Every thoughtful observer of contemporary life has his or her own own list of current planetary challenges. As we walk into the Anthropocene Era, the footprint of human beings grows larger and larger. Demographers tell us that by mid-century there will be 9.7 billion people on the planet. To this add economic uncertainty, escalating terror and violence, resource shortages, and climate change. It is no wonder why a growing number of future scenarios suggest that tomorrow will be increasingly less safe, less secure, and less happy. And while there is no lack of suggested solutions proposed by the UN, nation-states, and civil society, they do not address the fundamental or root issue.
What is the fundamental issue? Simply this: our governing institutions, economic frameworks, and guiding cultural presumptions are out of sync with the way things really are. We have not yet internalized what quantum physicists have told us for decades and what sages have told us for millennia—at its most basic level, all of life is an inherent unity, an intrinsic indivisibility.
At present, people of goodwill and their institutions look out and see a fractured world beset with problems and then try to solve them. The radical approach is the other way around—to begin with a working presumption of our prior or a priori unity and then address why systems are not working as they should. Such an orientation is, by nature, inclusive and engenders a basic spirit of cooperation and tolerance. It sparks unlimited creativity and innovation. Such an orientation also has the potential to enlist vast numbers of people across the fictional divides of race, religion, ethnicity, nationality, caste, gender, and so on. As humanity learns to come together as a unified force, it will unleash the power and energy for just and lasting change.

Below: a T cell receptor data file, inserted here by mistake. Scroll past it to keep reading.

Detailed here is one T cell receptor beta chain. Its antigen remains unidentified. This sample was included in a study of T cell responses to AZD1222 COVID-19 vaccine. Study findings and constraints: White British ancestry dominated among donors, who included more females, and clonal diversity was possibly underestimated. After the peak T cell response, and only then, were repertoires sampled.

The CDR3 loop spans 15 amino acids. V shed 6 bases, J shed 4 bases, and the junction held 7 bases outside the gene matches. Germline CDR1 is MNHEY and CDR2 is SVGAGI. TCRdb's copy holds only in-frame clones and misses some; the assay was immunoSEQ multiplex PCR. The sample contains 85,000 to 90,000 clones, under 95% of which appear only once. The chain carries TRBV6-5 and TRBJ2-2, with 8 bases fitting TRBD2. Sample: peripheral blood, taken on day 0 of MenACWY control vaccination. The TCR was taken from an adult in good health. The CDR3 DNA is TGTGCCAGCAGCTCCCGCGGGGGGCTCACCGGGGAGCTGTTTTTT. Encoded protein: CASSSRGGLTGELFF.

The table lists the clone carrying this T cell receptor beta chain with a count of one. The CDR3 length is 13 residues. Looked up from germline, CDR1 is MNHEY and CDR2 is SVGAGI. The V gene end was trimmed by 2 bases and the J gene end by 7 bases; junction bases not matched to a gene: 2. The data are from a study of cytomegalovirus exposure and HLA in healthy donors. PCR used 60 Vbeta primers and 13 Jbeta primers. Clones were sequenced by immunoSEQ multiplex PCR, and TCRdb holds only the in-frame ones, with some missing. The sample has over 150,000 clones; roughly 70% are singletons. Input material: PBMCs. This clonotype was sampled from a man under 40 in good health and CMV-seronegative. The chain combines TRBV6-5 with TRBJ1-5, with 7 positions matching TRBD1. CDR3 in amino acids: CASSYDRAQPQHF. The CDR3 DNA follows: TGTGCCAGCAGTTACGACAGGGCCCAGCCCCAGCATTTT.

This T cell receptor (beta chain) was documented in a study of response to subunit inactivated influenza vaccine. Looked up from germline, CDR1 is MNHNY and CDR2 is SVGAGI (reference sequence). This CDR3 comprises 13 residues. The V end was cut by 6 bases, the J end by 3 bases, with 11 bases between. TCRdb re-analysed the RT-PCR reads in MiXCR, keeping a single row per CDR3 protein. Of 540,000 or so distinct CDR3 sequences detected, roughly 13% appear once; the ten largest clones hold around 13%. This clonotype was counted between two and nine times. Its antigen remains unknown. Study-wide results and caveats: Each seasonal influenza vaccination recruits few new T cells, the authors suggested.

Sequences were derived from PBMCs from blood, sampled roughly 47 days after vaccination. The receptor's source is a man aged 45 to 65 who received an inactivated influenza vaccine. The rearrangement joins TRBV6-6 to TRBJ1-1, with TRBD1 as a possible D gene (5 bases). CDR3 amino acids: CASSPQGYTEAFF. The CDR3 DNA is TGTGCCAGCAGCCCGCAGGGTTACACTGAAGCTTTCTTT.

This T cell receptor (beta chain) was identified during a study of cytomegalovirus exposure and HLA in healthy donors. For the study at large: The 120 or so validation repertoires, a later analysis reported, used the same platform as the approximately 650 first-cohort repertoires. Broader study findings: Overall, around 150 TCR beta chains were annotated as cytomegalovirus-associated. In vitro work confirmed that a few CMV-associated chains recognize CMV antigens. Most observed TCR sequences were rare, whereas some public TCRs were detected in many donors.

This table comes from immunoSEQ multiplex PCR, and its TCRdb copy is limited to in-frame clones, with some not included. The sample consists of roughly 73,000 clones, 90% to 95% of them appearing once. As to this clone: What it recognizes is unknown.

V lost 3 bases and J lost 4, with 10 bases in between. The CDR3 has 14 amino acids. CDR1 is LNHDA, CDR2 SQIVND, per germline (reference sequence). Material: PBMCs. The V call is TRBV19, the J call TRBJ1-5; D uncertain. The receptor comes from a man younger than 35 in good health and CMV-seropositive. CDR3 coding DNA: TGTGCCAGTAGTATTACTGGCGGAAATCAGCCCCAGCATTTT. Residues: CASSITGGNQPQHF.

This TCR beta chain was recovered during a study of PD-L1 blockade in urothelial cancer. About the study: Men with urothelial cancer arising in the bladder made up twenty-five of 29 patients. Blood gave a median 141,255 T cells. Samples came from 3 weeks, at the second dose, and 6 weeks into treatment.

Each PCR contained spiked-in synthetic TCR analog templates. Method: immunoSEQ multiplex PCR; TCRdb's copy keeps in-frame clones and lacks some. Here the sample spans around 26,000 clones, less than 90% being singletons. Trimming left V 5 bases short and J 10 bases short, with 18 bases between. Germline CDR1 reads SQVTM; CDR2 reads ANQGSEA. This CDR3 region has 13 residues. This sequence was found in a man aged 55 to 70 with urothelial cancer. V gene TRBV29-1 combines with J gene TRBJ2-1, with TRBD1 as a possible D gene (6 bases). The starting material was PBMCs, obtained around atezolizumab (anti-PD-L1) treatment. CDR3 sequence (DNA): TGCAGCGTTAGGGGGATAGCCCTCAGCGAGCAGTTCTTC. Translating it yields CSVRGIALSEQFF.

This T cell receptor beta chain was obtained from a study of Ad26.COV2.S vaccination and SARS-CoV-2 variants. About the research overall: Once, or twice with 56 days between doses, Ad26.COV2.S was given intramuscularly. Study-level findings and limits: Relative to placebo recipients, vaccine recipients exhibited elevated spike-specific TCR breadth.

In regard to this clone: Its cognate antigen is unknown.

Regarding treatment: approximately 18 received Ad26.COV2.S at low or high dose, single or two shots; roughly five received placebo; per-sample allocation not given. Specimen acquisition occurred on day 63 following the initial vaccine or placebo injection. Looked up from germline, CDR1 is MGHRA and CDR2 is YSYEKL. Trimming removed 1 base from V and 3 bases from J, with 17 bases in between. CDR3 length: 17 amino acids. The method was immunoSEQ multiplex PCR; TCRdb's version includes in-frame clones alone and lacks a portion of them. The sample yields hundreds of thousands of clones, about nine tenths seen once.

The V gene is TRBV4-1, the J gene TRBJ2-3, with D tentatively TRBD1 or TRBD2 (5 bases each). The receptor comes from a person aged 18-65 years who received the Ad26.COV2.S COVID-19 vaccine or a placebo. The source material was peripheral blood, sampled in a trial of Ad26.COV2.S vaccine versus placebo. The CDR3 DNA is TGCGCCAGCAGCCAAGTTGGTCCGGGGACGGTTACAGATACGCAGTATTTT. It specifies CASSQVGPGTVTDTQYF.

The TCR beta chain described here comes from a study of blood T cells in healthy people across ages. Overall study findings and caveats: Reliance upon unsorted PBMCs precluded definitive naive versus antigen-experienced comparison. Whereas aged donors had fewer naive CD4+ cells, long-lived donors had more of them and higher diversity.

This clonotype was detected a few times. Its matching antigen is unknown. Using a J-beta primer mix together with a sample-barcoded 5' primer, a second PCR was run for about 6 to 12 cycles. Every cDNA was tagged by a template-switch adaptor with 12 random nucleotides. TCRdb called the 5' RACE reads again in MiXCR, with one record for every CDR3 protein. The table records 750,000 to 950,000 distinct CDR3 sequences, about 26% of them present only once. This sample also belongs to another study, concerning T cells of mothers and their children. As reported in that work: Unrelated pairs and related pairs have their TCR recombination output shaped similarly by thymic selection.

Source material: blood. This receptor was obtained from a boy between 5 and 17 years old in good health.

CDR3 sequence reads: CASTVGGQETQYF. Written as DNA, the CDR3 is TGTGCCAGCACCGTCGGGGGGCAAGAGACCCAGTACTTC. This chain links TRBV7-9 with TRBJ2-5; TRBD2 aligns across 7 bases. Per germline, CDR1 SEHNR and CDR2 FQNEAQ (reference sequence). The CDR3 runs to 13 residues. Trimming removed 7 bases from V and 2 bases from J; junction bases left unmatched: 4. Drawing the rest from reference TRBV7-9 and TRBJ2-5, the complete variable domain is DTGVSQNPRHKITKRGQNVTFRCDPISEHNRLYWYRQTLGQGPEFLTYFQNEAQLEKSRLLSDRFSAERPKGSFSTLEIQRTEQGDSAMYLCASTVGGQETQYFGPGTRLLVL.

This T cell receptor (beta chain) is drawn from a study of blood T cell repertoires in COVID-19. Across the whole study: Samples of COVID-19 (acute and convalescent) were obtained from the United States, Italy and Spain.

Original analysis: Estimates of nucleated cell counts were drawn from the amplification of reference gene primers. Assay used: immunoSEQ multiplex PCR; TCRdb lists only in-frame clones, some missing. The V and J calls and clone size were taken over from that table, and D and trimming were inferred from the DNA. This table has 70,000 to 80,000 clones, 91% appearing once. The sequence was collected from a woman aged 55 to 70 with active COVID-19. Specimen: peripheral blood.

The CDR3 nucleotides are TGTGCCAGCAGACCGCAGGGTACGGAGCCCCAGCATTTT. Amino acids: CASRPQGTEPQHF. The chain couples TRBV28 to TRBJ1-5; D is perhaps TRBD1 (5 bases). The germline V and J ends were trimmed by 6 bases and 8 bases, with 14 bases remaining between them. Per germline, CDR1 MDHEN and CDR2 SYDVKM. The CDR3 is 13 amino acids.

The intention for Redesigning the World is to launch a truly unique, global process that begins with the working presumption that humankind is a totality. This starting position is 180° in contrast to conventional change initiatives. It requires that each of us, in our disposition, stand for and represent not just a part of humanity, but humanity as a whole. It is envisioned that, over time, this work will enable fundamental shifts in social, political, economic, and cultural systems—at every level, global, regional, and local.
It should be noted that this radical approach is still experimental and there is much to learn. We are working at the very edge of human comprehension in discerning how this orientation affects decision-making, collective behavior, and complex adaptive systems. In the spirit of innovation and discovery, the Kylemore meeting will be more like a working laboratory than a traditional conference.
Redesigning the World is intentionally a small gathering, a maximum of 20 people. This will allow us to develop a level of trust and intimacy and examine issues at deeper level. Participants will represent multiple generations, from 25 to 73 years old. This work requires a choir of inter-generational voices, some with deep experience and some with the tenor of new and fresh ideas. And it requires all of us, young and old, to stand together with boldness and courage.
Conference Structure and Expected Outcomes
The conference will examine big picture topics such as the environment, the global economy, and human security. There will also be an inquiry into developing systems of inclusion for the wellbeing of all of humanity. Fundamentally, this is a strategy meeting for implementing specific plans for effective action.
At the Kylemore meeting there will be the launch of the Global Cooperative Trust, an institutional mechanism that serves as a catalyst for systemic change. The Trust will sponsor a growing network of initiatives that, taken together, have the potential to shift broken systems and re-empower humanity. An initial strategic outline for the Trust will be circulated during the meeting. The attendees at the Kylemore meeting are invited to participate in the ongoing work of the Trust in one way or another.
Through a generous gift from the Manning Family Endowment and contributions from other donors, all invitees will be guests of the University of Notre Dame. All expenses will be covered while in Ireland. As of this date, expenses to and from Ireland will not be covered.